3. Restaurants may finally be coming back, but wine sales are still very low to zero, and again, why do we need Mevushal?? I pray the biggest outcome of all of this madness is the production of dual labels M and not). I know it is a pipe dream, like a real Shmitta game plan – dream on. IMHO, Mevushal will take a hard hit soon, people will see it for what it is, a sham on the kosher wine market. If a wine needs to be Mevushal then go buy a beer and move on!
  4. The lack of travel and access to wineries is a real issue here. I would have already have been in France twice since my last year in review and Israel, at least once. The lack of access to wines impacts my ability to properly score and grade, but thankfully the UPS/FedEx of the worlds have been doing a yeoman’s job and they do truly deserve a cheer every time they drive by! Please show them the love (from a distance) that they deserve!
  5. Finally, to repeat – the lack of KFWE or any other tasting this year, or even marketing of wines in-person, will further complicate the lack of wine education in this industry and I fear it will sadly slow or hurt the sales of many wineries.

My yearly blog disclaimer about me and wine

I try to get this disclaimer into every year of my posts – but this year – for reasons I do not know, I have been receiving a lot of questions about my posts. So let me be 100% clear here:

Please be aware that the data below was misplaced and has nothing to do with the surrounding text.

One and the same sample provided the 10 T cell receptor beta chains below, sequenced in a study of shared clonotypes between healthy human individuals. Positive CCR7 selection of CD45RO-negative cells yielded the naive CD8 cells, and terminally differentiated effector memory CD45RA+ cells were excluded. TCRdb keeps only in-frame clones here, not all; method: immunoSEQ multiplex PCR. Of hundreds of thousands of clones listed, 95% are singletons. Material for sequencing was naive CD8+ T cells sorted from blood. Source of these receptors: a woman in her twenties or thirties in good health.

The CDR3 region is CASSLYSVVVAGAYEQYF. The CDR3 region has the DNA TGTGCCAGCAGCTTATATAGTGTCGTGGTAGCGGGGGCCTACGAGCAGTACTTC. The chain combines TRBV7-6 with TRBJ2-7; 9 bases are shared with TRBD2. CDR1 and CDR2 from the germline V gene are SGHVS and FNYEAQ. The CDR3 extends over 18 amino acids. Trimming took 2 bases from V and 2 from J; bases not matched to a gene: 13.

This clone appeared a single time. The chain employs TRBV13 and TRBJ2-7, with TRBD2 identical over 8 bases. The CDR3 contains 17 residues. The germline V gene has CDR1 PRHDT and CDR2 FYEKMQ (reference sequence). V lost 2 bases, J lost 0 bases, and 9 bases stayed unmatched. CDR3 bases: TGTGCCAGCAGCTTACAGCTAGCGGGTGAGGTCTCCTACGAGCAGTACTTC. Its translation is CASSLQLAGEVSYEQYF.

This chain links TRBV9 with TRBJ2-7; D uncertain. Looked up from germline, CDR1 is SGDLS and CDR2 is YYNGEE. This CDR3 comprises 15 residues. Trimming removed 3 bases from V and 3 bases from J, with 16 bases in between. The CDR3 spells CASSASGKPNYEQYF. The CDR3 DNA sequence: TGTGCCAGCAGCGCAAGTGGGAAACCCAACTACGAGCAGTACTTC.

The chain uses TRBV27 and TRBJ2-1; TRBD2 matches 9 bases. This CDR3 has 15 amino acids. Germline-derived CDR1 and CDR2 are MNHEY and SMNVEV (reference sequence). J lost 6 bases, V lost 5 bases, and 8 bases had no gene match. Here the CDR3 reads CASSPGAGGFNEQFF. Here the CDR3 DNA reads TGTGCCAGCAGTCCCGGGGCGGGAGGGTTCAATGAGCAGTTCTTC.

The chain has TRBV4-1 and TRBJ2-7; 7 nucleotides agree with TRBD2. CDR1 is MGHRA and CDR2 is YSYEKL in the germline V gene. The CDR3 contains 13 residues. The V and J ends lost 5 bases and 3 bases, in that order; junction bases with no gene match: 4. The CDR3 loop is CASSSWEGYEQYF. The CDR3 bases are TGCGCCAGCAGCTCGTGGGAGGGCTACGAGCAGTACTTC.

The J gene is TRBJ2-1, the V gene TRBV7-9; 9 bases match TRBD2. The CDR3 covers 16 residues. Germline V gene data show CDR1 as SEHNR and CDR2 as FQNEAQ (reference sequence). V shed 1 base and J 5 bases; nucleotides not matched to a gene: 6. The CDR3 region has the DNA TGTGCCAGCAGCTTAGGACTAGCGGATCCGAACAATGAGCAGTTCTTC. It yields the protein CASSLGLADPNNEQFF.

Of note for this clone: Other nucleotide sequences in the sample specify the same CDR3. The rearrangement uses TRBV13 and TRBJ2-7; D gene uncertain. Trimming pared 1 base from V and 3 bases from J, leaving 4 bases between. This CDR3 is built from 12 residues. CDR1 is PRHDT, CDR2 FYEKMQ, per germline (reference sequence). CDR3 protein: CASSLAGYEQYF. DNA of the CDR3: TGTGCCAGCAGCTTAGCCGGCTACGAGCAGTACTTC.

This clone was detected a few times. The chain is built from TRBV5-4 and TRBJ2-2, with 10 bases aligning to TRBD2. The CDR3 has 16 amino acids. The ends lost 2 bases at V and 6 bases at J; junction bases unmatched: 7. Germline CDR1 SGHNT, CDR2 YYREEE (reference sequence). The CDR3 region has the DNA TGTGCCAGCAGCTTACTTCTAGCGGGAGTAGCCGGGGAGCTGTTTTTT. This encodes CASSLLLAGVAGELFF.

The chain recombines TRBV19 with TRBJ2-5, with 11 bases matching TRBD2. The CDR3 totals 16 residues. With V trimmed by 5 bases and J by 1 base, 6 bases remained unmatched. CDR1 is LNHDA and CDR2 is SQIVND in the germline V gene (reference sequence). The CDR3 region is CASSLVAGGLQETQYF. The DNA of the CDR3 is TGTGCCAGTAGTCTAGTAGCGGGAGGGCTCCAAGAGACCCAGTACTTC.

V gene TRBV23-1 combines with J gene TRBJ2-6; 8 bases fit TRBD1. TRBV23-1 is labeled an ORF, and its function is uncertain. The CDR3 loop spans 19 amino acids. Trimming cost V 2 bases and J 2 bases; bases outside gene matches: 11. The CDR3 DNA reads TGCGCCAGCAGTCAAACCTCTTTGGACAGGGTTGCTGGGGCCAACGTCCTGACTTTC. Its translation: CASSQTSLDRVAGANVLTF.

1. I NEVER HAVE AND NEVER WILL receive a penny for ANYTHING I write on this blog – PERIOD!
  2. I do not advertise and I do not receive money for advertisements. I PAY WordPress.com to NOT advertise on my blog. Again, there will never be ads or money on this blog.
  3. The next most prevalent question is: do I get a kickback for anything I recommend?? LOL! People do not know me well to be asking that question! NEVER! I write what I think – almost literally at times, so NO!
  4. Next question – do I receive an item of value for my posts? NEVER.
  5. The only thing I receive, having nothing to do with my posts is access to tastings or wine to taste. Also, I have received passes to KFWE, or this year, the KFWV. The coupon codes are not affiliated links or deals for me! Again, I get no money from this blog – I hope this starts to come across soon!
  6. Am I receiving money or any other item of value from Royal or an affiliate for the use of the ‘MUSINGS’ discount code? Again NO! NEVER!